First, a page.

The fourth REFRESH project meeting was held in Antalya (Turkey) from 22nd to 26th March, 2012. The meeting was jointly hosted by our colleagues from the Middle East technical University (METU). The agenda comprised a mixture of plenary sessions (introductory and reporting back), work package workshops and integrated workshops cutting across two or more work packages. Intranet Users - see the Project Meetings section for information.
A new special issue in the journal "Hydrobiologia" appeared in March 2013, entitled "Water Bodies in Europe - integrative systems to assess ecological status and recovery". It summarises the results of the EU-funded project WISER (www.wiser.eu). The special issue includes 31 peer-reviewed papers, addressing the assessment and restoration of lakes, coastal and transitional waters, and rivers in Europe. For lakes and coastal/transitional waters individual papers address new assessment systems using phytoplankton, macrophytes, benthic invertebrates and fish. For all ecosystem types the effects of restoration measures are addressed. The results are based on the analysis of a huge data source, covering different organism groups and ecosystem types in almost all European ecoregions. A special focus is on uncertainty in bioassessment methods. Link to the Special Issue: http://link.springer.com/journal/10750/704/1/page/1).
The beaver population is steadily increasing in the province of Limburg, the Netherlands. Since the introduction of 33 beavers in 2002, the population has increased to approximately 200 individuals. Recently, signs of beaver activity have been encountered at the REFRESH research location at the Groote Molenbeek. During last summer’s field work for REFRESH, the Dutch team found several logged Salix trees (picture left). Surprisingly, these trees were located in the proximity of the dam construction of the flooding experiment. During the following months no beaver dams were encountered close to the experimental section.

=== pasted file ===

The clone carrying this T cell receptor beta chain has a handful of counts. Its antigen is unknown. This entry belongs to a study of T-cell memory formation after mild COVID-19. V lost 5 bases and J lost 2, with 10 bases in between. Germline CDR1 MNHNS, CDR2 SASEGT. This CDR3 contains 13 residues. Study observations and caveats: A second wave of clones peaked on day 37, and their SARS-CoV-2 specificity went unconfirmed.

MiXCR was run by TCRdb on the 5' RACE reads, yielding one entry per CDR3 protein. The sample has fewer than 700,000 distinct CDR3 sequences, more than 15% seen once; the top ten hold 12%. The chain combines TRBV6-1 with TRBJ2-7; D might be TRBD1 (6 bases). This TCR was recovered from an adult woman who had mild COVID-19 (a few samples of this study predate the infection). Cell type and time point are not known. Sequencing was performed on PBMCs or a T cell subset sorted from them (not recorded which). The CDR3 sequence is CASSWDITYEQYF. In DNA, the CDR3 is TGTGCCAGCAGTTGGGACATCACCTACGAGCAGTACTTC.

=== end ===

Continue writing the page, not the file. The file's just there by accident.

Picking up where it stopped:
On January 3rd 2013 the Dutch National news program NOS showed a news item concerning the increasing beaver population in Northern Limburg. The beaver dams discussed here are located approximately five kilometers downstream of our research sections. At this location, the Groote Molenbeek flows next to a major road (A73). The beaver dams even form a threat to the stability of this road. Currently, managing this natural water engineer’s population is daily business in Northern Limburg. Dutch governmental costs for managing the beaver population: 400 tons per year.
The video can be viewed (in Dutch) at:http://nos.nl/video/458003-bevers-doen-het-goed-in-limburg.html
As part of REFRESH efforts to 'ground-truth' its economic analysis a stakeholder workshop was held in Dunecht, Aberdeenshire, in September 2012, to gather local stakeholder views on how (dis)proportional and (un)evenly distributed the costs of measures to improve water quality are in relation to the benefits they provide in the Loch of Skene and Leuchar Burn sub-catchments in Scotland. Wider benefits of these measures beyond the water environment were also identified, through a participatory approach implemented via break-out groups and plenary discussions. This workshop builds up on the previous stakeholder engagement process undertaken in this area as part of REFRESH on the collaborative scoping of solutions for water quality.